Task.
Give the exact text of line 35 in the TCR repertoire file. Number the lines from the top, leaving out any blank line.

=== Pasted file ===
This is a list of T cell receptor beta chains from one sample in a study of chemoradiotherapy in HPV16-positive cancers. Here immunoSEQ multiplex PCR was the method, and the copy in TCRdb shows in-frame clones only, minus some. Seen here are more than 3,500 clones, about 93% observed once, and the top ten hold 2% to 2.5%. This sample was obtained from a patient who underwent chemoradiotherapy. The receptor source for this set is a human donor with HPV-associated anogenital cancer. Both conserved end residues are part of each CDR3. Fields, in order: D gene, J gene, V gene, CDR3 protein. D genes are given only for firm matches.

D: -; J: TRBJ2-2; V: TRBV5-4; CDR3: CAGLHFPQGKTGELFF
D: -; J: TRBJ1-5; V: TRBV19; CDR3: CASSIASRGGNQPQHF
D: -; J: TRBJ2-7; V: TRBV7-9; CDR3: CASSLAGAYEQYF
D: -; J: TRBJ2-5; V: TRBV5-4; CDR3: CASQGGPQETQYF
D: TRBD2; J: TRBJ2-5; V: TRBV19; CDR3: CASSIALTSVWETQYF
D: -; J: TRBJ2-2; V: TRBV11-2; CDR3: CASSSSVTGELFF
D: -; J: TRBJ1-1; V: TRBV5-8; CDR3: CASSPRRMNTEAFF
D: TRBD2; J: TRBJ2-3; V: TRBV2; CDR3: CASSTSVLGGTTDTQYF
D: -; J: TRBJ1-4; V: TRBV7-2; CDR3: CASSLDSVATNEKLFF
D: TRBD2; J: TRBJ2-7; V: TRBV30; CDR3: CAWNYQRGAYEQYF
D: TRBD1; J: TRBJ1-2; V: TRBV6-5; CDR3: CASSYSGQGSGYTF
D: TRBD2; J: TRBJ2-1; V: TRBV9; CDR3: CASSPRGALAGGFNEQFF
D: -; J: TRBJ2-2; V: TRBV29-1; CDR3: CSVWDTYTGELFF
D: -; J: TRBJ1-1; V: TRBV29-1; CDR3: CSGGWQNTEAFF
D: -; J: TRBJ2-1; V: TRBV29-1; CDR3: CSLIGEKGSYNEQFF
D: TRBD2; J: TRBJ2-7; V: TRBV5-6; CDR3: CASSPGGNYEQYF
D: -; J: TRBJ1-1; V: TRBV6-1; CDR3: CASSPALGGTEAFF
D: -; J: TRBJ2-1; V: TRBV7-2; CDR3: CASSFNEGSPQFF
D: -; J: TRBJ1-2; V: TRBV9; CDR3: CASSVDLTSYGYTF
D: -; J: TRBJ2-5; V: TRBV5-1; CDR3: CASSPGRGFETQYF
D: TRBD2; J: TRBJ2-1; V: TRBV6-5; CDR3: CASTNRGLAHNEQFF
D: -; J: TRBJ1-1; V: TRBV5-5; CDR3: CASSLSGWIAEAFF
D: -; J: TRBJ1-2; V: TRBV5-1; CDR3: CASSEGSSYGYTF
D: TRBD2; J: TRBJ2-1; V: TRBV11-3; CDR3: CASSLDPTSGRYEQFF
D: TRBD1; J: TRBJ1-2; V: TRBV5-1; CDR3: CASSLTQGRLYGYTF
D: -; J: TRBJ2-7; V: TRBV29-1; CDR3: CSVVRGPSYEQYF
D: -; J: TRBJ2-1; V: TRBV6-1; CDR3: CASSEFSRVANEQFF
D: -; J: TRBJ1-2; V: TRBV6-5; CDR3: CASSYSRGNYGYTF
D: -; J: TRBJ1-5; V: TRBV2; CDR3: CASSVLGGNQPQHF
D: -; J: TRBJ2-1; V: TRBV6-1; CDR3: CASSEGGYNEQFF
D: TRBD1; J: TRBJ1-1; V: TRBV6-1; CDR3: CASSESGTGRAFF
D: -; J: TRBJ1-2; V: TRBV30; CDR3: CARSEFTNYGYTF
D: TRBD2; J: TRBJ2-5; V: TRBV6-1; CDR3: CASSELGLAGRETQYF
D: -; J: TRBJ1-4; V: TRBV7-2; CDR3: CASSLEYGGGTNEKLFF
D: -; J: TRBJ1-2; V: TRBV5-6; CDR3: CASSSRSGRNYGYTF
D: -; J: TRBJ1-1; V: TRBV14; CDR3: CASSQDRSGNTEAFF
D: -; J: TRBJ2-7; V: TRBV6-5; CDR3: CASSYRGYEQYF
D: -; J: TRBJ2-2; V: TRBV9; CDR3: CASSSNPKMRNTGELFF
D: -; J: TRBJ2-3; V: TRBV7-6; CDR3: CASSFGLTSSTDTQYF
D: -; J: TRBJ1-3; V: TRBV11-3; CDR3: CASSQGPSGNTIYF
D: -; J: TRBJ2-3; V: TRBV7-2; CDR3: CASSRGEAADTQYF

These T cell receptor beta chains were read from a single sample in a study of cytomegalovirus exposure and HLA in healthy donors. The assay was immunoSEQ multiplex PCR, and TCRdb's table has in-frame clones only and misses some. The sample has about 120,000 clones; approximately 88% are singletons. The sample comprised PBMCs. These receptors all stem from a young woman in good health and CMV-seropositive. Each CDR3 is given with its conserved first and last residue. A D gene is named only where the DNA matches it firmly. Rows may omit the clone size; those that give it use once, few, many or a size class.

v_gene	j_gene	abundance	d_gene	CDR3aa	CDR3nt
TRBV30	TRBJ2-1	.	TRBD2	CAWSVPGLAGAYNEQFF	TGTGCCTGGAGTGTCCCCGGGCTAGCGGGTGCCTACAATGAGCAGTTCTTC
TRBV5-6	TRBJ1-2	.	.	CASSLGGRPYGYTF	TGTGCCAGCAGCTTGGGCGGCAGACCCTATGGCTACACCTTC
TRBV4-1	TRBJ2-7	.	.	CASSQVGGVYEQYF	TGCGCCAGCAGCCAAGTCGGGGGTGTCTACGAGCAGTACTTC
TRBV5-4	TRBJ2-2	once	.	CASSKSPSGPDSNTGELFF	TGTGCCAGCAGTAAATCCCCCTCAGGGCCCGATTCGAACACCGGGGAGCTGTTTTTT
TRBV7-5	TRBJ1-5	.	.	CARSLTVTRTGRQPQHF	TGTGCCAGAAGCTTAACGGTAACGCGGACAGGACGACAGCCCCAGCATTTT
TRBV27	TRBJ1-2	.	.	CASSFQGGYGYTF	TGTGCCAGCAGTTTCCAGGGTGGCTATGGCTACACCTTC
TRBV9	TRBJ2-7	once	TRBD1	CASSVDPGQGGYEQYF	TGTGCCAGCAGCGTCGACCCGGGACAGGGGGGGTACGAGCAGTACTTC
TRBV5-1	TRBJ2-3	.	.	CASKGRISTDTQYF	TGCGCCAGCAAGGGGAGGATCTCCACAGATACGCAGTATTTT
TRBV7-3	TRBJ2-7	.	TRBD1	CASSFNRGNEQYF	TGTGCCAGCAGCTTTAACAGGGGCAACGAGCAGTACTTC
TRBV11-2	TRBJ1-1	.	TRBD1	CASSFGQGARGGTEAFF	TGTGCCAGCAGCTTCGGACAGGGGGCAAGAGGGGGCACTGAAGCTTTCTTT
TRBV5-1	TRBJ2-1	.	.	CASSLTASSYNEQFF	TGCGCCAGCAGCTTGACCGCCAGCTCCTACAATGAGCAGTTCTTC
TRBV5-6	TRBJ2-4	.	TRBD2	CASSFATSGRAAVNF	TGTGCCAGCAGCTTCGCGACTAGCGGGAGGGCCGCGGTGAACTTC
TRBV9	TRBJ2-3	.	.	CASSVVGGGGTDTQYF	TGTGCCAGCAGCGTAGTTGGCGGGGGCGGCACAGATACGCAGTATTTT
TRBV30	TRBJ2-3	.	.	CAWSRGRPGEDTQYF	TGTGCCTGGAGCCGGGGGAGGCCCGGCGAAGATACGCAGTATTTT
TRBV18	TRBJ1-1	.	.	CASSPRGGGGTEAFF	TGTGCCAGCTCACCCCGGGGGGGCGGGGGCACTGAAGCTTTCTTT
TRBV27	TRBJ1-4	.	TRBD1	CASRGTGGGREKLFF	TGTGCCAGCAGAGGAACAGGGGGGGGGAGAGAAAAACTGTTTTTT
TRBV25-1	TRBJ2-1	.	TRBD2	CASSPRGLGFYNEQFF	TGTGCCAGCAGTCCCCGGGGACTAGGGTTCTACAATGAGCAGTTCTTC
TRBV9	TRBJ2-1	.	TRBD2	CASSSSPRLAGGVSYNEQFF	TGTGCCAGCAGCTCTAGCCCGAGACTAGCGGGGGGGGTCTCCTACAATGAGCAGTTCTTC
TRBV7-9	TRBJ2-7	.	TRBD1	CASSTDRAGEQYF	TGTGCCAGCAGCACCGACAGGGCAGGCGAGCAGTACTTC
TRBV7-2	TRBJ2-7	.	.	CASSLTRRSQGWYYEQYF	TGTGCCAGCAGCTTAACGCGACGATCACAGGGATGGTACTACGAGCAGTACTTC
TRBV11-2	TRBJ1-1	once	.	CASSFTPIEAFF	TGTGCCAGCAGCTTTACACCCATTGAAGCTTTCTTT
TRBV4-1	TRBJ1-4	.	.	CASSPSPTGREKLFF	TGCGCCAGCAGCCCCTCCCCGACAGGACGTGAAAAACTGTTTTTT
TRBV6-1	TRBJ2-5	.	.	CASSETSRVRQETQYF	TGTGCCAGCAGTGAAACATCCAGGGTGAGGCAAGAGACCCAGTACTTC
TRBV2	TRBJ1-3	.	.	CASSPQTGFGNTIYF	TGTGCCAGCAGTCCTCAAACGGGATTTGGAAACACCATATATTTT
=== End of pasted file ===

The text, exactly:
D: -; J: TRBJ1-4; V: TRBV7-2; CDR3: CASSLEYGGGTNEKLFF